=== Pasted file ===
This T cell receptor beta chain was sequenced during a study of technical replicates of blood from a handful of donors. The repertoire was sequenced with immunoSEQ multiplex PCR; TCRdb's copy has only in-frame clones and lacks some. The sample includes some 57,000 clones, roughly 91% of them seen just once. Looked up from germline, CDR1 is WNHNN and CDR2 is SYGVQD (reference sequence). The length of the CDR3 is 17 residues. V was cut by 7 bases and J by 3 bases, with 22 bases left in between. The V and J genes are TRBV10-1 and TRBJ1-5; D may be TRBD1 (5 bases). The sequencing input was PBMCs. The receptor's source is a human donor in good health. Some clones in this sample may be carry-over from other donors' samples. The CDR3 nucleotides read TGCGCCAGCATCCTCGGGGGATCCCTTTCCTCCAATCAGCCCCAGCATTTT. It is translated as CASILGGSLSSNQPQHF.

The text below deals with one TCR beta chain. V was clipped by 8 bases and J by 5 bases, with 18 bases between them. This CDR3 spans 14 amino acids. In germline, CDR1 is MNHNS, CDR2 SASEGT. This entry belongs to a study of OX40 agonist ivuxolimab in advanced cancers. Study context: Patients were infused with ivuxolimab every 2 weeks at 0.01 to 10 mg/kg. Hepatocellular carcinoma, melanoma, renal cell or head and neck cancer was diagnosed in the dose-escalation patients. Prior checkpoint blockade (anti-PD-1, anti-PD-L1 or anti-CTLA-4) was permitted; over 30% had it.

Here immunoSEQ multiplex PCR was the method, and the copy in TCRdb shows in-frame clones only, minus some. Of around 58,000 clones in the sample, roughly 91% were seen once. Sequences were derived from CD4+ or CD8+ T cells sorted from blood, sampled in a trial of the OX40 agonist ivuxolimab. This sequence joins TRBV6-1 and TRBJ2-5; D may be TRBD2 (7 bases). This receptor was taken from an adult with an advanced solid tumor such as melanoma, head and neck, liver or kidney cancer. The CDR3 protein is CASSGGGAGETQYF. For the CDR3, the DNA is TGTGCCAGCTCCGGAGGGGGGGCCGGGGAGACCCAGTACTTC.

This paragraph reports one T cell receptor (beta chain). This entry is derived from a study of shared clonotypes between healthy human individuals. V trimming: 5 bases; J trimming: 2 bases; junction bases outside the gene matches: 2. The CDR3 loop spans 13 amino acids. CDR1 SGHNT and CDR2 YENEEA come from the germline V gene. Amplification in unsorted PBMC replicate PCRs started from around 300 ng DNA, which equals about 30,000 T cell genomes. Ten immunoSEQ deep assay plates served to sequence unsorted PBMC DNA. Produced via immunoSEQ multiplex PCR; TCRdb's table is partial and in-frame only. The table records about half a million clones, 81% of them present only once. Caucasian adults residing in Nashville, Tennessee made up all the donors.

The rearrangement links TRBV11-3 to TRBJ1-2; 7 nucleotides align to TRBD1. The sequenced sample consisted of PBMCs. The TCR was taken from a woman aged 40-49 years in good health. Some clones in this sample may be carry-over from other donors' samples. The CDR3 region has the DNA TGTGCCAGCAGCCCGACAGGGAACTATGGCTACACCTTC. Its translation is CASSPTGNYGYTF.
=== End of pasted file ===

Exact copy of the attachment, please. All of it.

This T cell receptor beta chain was sequenced during a study of technical replicates of blood from a handful of donors. The repertoire was sequenced with immunoSEQ multiplex PCR; TCRdb's copy has only in-frame clones and lacks some. The sample includes some 57,000 clones, roughly 91% of them seen just once. Looked up from germline, CDR1 is WNHNN and CDR2 is SYGVQD (reference sequence). The length of the CDR3 is 17 residues. V was cut by 7 bases and J by 3 bases, with 22 bases left in between. The V and J genes are TRBV10-1 and TRBJ1-5; D may be TRBD1 (5 bases). The sequencing input was PBMCs. The receptor's source is a human donor in good health. Some clones in this sample may be carry-over from other donors' samples. The CDR3 nucleotides read TGCGCCAGCATCCTCGGGGGATCCCTTTCCTCCAATCAGCCCCAGCATTTT. It is translated as CASILGGSLSSNQPQHF.

The text below deals with one TCR beta chain. V was clipped by 8 bases and J by 5 bases, with 18 bases between them. This CDR3 spans 14 amino acids. In germline, CDR1 is MNHNS, CDR2 SASEGT. This entry belongs to a study of OX40 agonist ivuxolimab in advanced cancers. Study context: Patients were infused with ivuxolimab every 2 weeks at 0.01 to 10 mg/kg. Hepatocellular carcinoma, melanoma, renal cell or head and neck cancer was diagnosed in the dose-escalation patients. Prior checkpoint blockade (anti-PD-1, anti-PD-L1 or anti-CTLA-4) was permitted; over 30% had it.

Here immunoSEQ multiplex PCR was the method, and the copy in TCRdb shows in-frame clones only, minus some. Of around 58,000 clones in the sample, roughly 91% were seen once. Sequences were derived from CD4+ or CD8+ T cells sorted from blood, sampled in a trial of the OX40 agonist ivuxolimab. This sequence joins TRBV6-1 and TRBJ2-5; D may be TRBD2 (7 bases). This receptor was taken from an adult with an advanced solid tumor such as melanoma, head and neck, liver or kidney cancer. The CDR3 protein is CASSGGGAGETQYF. For the CDR3, the DNA is TGTGCCAGCTCCGGAGGGGGGGCCGGGGAGACCCAGTACTTC.

This paragraph reports one T cell receptor (beta chain). This entry is derived from a study of shared clonotypes between healthy human individuals. V trimming: 5 bases; J trimming: 2 bases; junction bases outside the gene matches: 2. The CDR3 loop spans 13 amino acids. CDR1 SGHNT and CDR2 YENEEA come from the germline V gene. Amplification in unsorted PBMC replicate PCRs started from around 300 ng DNA, which equals about 30,000 T cell genomes. Ten immunoSEQ deep assay plates served to sequence unsorted PBMC DNA. Produced via immunoSEQ multiplex PCR; TCRdb's table is partial and in-frame only. The table records about half a million clones, 81% of them present only once. Caucasian adults residing in Nashville, Tennessee made up all the donors.

The rearrangement links TRBV11-3 to TRBJ1-2; 7 nucleotides align to TRBD1. The sequenced sample consisted of PBMCs. The TCR was taken from a woman aged 40-49 years in good health. Some clones in this sample may be carry-over from other donors' samples. The CDR3 region has the DNA TGTGCCAGCAGCCCGACAGGGAACTATGGCTACACCTTC. Its translation is CASSPTGNYGYTF.